Absinthe Fairy

Absinthe was initially invented in Switzerland by a French doctor Dr. Pierre Ordinaire. Initially it was thought to be a digestive tonic. The first absinthe distillery was opened up in Switzerland by Henri-Louis Pernod. In 1805, Pernod moved to a bigger distillery in Pontarlier, France. By the middle of the nineteenth century, absinthe was crowned the beloved drink of the upper class in France and Europe. It had become passionately known as the green fairy (La Fee Verte) or absinthe fairy.

While in the initial years it was wine based; however, in 1870’s the destruction of the vineyards forced manufacturers to work with grain alcohol. This made absinthe very popular as now everyone could afford it and the bohemian lifestyle of the nineteenth century accepted it. The green fairy was very popular in France and it was common for the French to begin their day with the drink and end the day in the company of the green fairy. It was widely thought that absinthe had aphrodisiac qualities. Great writers and artists credited their creativeness to absinthe.

Absinthe is essentially an alcoholic drink made with an extract from the herb wormwood (Artemisia absinthium). When poured within a glass it is actually emerald green and incredibly bitter. The absinthebook.com bitterness is a result of the existence of absinthium. Typically absinthe is taken with sugar cube as well as ice cold water. Sophisticated ritual is followed in the groundwork of the drink which increases its aura and mystery.

The conventional French ritual entails pouring an oz of absinthe in a glass and placing a special flat perforated absinthe spoon on the glass. A sugar cube is put on the spoon and ice cold water is slowly and gradually dripped on the sugar cube. As the sugar cube dissolves in water it falls in to the glass. Ice cold water is then added onto the glass. As water is added, the absinthe drink turns opaque white. This is called the louche effect. Louching happens as essential oils are precipitated out of the alcoholic solution. The drink is stirred with the spoon and then sipped gradually. The Czech ritual is more fun and exciting. In the Czech practice, absinthe is poured within the glass and a flat perforated spoon is placed on the top, a sugar cube will then be placed on the spoon and then the cube is soaked in absinthe and ignited. As the cube caramelizes and melts it falls in the glass, ice cold water is then added and the drink is sipped slowly.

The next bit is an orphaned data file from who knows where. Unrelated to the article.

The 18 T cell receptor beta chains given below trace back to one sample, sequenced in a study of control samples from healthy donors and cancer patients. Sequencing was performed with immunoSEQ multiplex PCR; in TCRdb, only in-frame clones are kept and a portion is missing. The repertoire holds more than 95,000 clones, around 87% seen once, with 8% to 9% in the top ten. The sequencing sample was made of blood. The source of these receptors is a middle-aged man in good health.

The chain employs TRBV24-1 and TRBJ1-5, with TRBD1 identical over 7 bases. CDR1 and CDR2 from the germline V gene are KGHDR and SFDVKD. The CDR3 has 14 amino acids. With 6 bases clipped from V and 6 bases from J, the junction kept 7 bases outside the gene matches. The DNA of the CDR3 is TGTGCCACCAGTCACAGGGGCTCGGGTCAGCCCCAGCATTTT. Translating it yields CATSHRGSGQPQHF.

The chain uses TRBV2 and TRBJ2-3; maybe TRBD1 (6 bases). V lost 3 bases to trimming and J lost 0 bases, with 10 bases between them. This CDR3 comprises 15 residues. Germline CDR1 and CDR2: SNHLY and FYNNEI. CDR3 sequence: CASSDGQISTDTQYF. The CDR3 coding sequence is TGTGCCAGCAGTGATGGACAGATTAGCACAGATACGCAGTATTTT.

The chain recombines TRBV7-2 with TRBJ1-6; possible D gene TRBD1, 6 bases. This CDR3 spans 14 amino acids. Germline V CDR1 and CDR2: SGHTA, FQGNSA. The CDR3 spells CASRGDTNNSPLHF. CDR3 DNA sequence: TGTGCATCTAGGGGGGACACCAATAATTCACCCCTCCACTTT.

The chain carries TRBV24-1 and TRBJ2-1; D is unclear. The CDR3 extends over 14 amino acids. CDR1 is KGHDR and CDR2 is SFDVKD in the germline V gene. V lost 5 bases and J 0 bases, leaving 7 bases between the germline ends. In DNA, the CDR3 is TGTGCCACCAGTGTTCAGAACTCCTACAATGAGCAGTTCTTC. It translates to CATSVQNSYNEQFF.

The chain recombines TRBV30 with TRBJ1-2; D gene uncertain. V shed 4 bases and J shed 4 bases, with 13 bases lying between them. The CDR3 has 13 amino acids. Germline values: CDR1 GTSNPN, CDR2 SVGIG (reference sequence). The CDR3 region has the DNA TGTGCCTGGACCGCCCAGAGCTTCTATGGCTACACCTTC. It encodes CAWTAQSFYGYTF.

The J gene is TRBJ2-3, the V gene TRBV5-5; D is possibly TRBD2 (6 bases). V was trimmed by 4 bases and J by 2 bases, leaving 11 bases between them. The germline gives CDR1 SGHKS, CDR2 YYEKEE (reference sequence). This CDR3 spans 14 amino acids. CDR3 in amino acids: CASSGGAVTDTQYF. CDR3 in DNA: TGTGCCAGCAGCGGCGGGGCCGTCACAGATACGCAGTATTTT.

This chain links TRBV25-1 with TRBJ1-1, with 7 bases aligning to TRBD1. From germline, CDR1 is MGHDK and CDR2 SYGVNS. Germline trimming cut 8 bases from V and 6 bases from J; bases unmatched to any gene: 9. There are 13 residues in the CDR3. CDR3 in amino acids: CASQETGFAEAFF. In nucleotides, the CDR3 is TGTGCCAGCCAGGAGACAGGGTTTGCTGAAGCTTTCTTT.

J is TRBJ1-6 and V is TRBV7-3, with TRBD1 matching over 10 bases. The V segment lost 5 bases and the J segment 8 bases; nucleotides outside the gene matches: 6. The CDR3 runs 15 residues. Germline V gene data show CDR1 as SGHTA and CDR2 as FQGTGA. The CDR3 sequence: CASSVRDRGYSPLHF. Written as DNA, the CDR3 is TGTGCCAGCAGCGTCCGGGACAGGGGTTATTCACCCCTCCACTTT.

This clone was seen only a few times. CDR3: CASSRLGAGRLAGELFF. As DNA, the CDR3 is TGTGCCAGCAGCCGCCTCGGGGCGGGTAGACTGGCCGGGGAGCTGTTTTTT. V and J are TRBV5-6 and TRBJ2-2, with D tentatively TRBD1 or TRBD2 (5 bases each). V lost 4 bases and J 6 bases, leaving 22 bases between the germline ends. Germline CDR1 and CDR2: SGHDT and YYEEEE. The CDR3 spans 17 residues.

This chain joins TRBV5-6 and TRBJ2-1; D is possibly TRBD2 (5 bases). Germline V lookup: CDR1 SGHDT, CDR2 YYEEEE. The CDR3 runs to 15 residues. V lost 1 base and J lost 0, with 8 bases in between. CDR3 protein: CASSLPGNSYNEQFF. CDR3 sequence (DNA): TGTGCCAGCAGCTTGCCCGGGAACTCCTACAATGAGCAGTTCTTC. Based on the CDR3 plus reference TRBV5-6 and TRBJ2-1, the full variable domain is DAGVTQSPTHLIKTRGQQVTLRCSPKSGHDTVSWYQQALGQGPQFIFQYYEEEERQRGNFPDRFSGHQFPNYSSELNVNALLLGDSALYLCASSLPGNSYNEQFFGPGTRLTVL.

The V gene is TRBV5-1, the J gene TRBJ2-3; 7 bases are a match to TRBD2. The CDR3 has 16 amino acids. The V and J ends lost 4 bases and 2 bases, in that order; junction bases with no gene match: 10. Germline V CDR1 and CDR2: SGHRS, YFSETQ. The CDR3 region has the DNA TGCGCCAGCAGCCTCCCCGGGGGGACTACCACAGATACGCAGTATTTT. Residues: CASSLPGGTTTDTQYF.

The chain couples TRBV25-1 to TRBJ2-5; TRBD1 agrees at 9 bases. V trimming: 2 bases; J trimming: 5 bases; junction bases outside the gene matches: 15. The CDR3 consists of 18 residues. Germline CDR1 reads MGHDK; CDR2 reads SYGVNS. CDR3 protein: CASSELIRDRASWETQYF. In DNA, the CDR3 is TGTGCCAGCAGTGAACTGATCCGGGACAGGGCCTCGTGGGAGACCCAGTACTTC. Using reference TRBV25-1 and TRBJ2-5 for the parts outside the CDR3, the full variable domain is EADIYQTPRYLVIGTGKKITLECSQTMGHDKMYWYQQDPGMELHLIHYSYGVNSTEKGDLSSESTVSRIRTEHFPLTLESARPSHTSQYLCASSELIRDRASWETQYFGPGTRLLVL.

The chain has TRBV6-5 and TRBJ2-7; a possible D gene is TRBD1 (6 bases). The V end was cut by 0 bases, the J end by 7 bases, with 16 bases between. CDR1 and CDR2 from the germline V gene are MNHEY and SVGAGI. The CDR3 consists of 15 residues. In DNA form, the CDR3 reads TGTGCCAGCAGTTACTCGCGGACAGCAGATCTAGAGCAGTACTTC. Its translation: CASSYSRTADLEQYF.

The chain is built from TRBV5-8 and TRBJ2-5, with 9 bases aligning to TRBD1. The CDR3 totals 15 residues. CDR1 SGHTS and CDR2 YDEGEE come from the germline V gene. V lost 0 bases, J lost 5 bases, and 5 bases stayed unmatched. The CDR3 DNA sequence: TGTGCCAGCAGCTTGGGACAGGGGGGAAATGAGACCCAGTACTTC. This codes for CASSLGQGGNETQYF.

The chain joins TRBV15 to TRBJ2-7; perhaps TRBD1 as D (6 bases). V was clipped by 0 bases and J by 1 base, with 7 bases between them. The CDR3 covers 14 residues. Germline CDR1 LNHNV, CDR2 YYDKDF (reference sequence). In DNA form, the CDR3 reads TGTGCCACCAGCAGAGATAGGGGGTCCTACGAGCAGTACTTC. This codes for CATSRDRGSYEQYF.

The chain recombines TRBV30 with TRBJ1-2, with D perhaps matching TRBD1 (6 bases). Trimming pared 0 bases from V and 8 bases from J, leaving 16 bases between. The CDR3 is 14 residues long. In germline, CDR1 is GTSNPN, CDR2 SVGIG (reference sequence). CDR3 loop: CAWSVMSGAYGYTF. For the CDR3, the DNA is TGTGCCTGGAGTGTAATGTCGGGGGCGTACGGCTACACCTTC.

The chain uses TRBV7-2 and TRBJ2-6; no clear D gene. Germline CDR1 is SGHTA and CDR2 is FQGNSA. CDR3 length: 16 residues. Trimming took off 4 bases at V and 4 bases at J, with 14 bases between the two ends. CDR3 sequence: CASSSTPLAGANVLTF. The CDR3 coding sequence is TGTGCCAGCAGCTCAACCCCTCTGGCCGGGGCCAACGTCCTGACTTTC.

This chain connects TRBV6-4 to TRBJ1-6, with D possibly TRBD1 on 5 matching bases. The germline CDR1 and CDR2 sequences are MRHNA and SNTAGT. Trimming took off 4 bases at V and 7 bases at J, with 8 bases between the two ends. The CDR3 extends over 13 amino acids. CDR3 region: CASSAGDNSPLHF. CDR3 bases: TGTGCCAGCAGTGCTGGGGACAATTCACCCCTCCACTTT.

Absinthe is also known as absynthe; it is known as absenta in Spanish. Some of the famous personalities who were avid drinkers of absinthe included Edouard Manet, Vincent Van Gogh, Pablo Picasso and Oscar Wilde. Absinthe has created a sensational comeback these days with most European countries lifting the prohibition imposed at the beginning of the 20th century. It is fine liquor with high alcohol content. Pastis is a lot like absinthe and it was also originally made from wormwood. However, licorice is the principal flavor in pastis.

Anyone in Europe is now able to buy absinthe and relish the company of the green fairy or absinthe fairy. US citizens can purchase absinthe online from non-US producers. It is actually legal to posses and drink absinthe in the States.